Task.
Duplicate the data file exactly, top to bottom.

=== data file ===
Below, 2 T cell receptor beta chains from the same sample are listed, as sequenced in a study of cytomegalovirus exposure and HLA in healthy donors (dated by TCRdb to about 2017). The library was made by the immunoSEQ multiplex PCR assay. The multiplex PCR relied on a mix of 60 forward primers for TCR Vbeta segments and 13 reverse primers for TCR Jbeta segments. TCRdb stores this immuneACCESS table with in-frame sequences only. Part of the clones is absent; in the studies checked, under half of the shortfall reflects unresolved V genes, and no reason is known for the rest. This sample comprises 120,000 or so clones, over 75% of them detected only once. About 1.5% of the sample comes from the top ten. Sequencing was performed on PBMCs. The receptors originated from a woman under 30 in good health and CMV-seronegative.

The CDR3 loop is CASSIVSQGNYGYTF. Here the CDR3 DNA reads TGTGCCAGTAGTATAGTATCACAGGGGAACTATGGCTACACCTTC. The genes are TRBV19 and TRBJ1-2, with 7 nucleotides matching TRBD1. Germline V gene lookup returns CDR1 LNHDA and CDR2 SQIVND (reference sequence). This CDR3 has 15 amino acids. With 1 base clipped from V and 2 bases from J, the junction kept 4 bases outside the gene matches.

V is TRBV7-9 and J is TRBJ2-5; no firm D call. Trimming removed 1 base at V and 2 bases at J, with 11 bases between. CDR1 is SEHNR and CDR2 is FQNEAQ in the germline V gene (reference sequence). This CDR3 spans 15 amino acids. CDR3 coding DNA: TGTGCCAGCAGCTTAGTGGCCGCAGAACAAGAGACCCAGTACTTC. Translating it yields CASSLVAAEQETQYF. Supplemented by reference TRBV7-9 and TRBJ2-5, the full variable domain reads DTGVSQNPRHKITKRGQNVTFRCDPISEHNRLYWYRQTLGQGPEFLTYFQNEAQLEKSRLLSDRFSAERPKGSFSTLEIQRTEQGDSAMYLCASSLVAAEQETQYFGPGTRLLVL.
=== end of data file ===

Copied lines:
Below, 2 T cell receptor beta chains from the same sample are listed, as sequenced in a study of cytomegalovirus exposure and HLA in healthy donors (dated by TCRdb to about 2017). The library was made by the immunoSEQ multiplex PCR assay. The multiplex PCR relied on a mix of 60 forward primers for TCR Vbeta segments and 13 reverse primers for TCR Jbeta segments. TCRdb stores this immuneACCESS table with in-frame sequences only. Part of the clones is absent; in the studies checked, under half of the shortfall reflects unresolved V genes, and no reason is known for the rest. This sample comprises 120,000 or so clones, over 75% of them detected only once. About 1.5% of the sample comes from the top ten. Sequencing was performed on PBMCs. The receptors originated from a woman under 30 in good health and CMV-seronegative.

The CDR3 loop is CASSIVSQGNYGYTF. Here the CDR3 DNA reads TGTGCCAGTAGTATAGTATCACAGGGGAACTATGGCTACACCTTC. The genes are TRBV19 and TRBJ1-2, with 7 nucleotides matching TRBD1. Germline V gene lookup returns CDR1 LNHDA and CDR2 SQIVND (reference sequence). This CDR3 has 15 amino acids. With 1 base clipped from V and 2 bases from J, the junction kept 4 bases outside the gene matches.

V is TRBV7-9 and J is TRBJ2-5; no firm D call. Trimming removed 1 base at V and 2 bases at J, with 11 bases between. CDR1 is SEHNR and CDR2 is FQNEAQ in the germline V gene (reference sequence). This CDR3 spans 15 amino acids. CDR3 coding DNA: TGTGCCAGCAGCTTAGTGGCCGCAGAACAAGAGACCCAGTACTTC. Translating it yields CASSLVAAEQETQYF. Supplemented by reference TRBV7-9 and TRBJ2-5, the full variable domain reads DTGVSQNPRHKITKRGQNVTFRCDPISEHNRLYWYRQTLGQGPEFLTYFQNEAQLEKSRLLSDRFSAERPKGSFSTLEIQRTEQGDSAMYLCASSLVAAEQETQYFGPGTRLLVL.